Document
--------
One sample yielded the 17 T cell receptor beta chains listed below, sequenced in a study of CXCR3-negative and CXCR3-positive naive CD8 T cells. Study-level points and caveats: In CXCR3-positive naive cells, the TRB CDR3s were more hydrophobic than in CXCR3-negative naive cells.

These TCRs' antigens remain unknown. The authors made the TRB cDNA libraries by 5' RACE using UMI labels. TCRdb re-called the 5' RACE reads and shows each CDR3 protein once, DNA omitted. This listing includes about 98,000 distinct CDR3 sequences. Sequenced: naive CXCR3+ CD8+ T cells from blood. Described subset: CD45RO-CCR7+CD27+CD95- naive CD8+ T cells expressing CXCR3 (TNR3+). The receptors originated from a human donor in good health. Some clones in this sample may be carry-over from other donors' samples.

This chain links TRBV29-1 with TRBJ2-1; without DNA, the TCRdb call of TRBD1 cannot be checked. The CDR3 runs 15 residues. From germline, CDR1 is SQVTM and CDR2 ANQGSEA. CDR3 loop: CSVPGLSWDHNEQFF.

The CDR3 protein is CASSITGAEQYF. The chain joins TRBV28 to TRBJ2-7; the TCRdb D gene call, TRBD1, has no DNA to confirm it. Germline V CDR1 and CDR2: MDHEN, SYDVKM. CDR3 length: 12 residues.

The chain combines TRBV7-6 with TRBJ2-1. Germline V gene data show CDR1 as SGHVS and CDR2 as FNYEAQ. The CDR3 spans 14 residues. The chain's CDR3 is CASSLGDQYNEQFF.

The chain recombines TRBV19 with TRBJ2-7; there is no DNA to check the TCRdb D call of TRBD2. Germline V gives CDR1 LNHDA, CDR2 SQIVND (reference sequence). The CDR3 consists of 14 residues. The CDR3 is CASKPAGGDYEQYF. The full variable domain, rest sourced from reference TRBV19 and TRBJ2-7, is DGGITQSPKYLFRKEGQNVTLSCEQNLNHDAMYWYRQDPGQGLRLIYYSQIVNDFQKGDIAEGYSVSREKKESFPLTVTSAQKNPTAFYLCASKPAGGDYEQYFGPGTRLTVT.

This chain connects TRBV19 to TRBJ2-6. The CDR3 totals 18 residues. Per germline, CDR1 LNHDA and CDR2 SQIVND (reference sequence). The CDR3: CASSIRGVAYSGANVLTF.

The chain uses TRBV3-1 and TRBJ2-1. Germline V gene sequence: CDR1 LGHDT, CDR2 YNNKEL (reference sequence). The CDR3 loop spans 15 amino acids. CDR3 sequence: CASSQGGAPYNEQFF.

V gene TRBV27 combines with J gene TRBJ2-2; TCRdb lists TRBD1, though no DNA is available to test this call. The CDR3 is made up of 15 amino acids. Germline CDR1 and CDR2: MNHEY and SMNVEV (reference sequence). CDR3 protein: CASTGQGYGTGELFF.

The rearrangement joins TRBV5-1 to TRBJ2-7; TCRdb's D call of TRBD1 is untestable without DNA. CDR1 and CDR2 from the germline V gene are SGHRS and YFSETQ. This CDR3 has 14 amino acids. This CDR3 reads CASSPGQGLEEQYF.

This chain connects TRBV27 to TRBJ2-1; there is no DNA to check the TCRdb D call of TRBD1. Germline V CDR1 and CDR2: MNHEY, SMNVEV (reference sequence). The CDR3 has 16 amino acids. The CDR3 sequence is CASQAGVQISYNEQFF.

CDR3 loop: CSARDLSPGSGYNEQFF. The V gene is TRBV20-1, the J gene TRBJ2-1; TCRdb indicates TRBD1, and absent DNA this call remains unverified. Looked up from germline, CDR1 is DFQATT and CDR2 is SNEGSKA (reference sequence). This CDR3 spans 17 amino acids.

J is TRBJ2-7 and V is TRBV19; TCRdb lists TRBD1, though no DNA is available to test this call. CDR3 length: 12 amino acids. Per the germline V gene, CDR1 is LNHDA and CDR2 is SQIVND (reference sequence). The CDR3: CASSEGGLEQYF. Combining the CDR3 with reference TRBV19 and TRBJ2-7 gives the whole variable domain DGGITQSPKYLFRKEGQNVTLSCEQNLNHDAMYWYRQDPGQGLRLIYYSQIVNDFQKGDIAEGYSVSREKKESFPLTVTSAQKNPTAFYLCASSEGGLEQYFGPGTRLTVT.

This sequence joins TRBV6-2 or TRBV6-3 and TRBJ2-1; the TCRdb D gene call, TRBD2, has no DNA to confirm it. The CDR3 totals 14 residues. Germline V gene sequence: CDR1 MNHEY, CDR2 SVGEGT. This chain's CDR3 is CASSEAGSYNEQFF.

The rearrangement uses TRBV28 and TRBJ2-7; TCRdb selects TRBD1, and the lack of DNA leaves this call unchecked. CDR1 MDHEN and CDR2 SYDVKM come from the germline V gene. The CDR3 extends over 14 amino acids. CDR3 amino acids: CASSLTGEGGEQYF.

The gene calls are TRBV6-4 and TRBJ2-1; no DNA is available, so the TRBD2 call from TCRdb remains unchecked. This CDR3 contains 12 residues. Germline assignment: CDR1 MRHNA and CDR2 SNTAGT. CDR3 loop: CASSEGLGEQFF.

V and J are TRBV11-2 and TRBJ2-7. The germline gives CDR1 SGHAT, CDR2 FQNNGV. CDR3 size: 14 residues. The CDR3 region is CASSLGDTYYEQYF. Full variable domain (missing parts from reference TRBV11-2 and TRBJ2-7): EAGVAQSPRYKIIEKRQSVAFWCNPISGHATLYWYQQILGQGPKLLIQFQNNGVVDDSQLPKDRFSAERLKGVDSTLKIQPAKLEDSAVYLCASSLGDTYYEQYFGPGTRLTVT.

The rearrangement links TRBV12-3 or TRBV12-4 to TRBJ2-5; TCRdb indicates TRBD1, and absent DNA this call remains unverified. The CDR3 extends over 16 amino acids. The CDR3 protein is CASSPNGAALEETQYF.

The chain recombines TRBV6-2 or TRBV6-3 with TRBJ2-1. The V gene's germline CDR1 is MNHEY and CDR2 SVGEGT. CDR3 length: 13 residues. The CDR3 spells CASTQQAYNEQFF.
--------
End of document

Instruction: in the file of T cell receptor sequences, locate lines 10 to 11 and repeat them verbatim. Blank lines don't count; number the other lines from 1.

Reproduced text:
The rearrangement joins TRBV5-1 to TRBJ2-7; TCRdb's D call of TRBD1 is untestable without DNA. CDR1 and CDR2 from the germline V gene are SGHRS and YFSETQ. This CDR3 has 14 amino acids. This CDR3 reads CASSPGQGLEEQYF.

This chain connects TRBV27 to TRBJ2-1; there is no DNA to check the TCRdb D call of TRBD1. Germline V CDR1 and CDR2: MNHEY, SMNVEV (reference sequence). The CDR3 has 16 amino acids. The CDR3 sequence is CASQAGVQISYNEQFF.